Wednesday, November 15, 2006

Paragraph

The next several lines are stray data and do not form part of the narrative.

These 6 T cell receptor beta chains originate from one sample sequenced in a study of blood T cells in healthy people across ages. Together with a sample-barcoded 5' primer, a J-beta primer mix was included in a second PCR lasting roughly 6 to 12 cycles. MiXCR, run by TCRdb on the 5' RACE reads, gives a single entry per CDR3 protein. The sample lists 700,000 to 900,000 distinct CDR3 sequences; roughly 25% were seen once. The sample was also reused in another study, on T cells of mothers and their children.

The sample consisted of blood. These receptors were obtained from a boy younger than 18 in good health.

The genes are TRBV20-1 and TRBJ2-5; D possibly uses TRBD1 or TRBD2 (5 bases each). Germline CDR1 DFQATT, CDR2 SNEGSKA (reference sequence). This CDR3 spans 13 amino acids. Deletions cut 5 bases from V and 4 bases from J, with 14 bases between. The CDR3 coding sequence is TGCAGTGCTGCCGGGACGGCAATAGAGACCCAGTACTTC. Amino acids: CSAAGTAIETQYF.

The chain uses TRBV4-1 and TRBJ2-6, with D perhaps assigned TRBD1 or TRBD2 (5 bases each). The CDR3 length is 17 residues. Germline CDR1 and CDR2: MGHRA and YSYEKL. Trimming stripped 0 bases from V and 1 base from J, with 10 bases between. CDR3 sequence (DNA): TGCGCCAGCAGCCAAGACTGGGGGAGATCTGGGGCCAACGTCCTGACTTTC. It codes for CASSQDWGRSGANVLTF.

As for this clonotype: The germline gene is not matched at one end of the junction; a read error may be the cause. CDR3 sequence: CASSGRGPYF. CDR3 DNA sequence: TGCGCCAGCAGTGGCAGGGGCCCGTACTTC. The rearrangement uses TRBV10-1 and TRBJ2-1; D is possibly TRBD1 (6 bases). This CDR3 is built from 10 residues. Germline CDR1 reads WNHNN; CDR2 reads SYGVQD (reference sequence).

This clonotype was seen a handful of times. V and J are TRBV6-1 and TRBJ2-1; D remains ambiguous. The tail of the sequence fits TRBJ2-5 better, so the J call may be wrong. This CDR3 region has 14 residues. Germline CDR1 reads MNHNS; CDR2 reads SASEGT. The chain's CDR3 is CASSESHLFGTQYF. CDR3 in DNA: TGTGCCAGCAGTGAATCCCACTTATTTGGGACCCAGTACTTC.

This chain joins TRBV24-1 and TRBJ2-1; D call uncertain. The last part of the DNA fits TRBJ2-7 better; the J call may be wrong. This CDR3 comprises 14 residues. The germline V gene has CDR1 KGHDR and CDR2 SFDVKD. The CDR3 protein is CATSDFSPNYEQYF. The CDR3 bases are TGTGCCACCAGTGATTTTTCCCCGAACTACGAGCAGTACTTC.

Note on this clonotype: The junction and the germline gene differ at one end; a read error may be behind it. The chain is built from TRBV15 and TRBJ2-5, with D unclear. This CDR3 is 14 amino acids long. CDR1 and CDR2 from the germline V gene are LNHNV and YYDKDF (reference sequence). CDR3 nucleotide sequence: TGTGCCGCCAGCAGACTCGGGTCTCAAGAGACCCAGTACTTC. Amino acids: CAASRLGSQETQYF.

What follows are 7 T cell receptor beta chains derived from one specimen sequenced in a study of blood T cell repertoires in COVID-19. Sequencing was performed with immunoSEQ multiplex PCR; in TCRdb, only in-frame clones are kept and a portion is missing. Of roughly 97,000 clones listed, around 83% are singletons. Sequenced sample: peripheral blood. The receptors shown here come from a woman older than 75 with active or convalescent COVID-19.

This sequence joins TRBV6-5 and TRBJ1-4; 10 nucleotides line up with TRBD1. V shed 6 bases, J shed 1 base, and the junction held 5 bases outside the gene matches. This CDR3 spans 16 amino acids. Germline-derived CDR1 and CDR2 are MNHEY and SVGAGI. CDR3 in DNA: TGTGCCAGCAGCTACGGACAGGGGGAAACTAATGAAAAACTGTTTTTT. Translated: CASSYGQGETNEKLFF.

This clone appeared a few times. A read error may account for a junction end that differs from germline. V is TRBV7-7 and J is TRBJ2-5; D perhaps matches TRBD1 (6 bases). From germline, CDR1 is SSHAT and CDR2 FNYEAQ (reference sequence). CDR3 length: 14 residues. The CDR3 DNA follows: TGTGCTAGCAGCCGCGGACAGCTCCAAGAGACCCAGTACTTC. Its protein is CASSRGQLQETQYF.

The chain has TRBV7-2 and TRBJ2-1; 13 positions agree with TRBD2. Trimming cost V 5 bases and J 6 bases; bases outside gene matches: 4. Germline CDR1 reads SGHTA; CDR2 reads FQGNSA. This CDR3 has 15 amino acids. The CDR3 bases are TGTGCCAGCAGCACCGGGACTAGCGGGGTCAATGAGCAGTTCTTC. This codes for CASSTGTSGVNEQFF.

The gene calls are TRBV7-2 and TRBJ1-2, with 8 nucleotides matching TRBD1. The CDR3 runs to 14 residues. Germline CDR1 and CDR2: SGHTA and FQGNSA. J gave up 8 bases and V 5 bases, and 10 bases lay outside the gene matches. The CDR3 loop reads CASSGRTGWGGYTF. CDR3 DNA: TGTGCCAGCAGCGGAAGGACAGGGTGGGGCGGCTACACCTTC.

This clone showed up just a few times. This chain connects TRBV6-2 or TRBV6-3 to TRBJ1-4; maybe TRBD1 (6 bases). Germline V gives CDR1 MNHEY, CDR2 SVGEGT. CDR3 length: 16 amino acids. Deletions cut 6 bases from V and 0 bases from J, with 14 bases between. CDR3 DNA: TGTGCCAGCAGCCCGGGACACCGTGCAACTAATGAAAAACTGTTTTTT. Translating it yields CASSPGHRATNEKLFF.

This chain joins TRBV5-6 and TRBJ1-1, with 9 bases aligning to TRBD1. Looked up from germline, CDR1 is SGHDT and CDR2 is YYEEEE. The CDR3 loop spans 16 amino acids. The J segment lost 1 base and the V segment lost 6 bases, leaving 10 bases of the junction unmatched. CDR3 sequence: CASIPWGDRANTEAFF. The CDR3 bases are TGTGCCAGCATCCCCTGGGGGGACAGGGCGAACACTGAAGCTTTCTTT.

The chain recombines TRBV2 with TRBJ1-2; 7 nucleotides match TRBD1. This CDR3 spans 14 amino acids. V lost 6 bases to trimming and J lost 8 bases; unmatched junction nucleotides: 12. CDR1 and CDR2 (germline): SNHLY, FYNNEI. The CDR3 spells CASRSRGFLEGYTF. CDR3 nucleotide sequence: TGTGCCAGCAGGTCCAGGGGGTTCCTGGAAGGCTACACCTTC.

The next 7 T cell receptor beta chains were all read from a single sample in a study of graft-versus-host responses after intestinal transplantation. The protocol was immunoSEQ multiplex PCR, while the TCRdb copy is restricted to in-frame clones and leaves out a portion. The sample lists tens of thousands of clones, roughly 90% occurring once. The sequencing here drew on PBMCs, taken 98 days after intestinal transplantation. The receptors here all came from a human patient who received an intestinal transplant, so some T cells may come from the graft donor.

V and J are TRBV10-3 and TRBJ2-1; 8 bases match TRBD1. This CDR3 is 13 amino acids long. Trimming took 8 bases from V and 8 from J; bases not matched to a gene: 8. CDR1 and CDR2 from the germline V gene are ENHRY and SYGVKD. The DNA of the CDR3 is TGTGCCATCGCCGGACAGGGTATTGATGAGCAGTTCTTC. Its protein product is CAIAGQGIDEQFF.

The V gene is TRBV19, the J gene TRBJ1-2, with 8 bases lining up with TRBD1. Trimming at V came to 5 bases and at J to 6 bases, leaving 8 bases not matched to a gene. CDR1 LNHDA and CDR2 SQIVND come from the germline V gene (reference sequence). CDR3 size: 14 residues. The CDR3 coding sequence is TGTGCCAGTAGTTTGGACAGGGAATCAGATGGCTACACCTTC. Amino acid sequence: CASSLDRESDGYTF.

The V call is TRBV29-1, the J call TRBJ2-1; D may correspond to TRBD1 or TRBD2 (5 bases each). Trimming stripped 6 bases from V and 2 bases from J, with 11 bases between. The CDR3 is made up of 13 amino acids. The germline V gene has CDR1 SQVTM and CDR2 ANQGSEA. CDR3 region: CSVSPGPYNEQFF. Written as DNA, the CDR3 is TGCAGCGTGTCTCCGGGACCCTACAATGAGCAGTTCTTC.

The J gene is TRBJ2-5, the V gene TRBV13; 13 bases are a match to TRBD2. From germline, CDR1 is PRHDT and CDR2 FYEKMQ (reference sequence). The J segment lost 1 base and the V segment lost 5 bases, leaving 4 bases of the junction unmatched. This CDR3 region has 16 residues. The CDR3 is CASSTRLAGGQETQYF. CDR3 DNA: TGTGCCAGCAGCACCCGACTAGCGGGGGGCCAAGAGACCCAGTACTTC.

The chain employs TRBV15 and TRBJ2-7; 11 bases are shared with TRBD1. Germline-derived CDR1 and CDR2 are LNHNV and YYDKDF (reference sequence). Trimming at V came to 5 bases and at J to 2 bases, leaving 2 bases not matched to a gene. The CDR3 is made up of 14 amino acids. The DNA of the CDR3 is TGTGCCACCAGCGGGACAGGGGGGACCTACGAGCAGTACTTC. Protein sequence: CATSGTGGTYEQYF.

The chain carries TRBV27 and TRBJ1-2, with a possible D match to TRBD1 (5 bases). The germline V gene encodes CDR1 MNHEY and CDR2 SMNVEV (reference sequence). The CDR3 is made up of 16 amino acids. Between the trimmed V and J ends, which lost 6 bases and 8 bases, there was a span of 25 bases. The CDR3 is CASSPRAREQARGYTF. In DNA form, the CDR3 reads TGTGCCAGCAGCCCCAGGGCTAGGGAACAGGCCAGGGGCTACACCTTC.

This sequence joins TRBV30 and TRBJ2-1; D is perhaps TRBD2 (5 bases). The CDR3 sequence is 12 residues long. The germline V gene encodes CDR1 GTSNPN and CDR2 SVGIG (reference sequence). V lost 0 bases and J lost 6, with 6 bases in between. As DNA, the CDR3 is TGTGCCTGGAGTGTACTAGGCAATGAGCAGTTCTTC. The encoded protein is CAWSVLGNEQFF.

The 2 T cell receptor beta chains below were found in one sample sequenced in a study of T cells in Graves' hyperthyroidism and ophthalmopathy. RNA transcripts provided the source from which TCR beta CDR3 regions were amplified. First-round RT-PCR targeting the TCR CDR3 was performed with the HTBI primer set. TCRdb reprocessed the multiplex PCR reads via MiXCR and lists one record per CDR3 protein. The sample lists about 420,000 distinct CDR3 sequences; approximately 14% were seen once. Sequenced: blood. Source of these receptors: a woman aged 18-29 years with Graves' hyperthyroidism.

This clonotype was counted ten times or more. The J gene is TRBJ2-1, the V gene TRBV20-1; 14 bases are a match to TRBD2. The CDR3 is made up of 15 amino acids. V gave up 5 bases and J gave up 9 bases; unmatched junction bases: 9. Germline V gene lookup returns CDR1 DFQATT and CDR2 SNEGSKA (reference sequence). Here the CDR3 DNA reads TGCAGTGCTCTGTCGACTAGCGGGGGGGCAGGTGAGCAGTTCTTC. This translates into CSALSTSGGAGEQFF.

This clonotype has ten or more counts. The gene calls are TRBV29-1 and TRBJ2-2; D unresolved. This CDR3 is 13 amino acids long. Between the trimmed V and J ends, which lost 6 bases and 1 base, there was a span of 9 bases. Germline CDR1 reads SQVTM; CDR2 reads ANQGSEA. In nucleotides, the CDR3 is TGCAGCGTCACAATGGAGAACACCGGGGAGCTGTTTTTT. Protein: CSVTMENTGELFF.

It's undeniable that the paragraph is a useful shape to organize prose into. For years, everyone from theological scholars to unscrupulous con artists have sworn by it. There's not a woman, man, child, or intelligent dog that does not use one on a daily basis. But just because the paragraph is so common does not mean than it is not under constant danger from assault. As I write this poets are lining up outside the walls of cities, armed with iambic catapults and archers who shoot fierce rhymes. I think we can withstand their force, as many of them are reliant on dues and fees to have their weapons known, and we have pots of boiling memoirs to melt their troops. Our scientists continue to write studies trying to figure out ways to rid ourselves of the poetic menace. We hope that soon we'll have developed a P-Bomb, which should be able to destroy all poetry in a 25 mile radius. We're infiltrating their readings, disguised as versifiers, disrupting their communities with prose disguised as poetry. I don't have to tell you what it would mean if they were successful. Histories would become as unread as "Paradise Lost." Students of economics would be required to assemble their graphs as concrete poetry. Our constitution itself would become an avant garde poem, where the amendments are stanzas and our rights to pursue happiness become the rights to confess our sins. We'd describe beauty but never get any closer to the truth. So, record your thoughts in paragraphs as much as possible and don't listen to those barbarians at the gate, who are trying to destroy our well organized, theme-sentenced way of life. Your un-rhymed and rhtyhm-less soul may depend on it.

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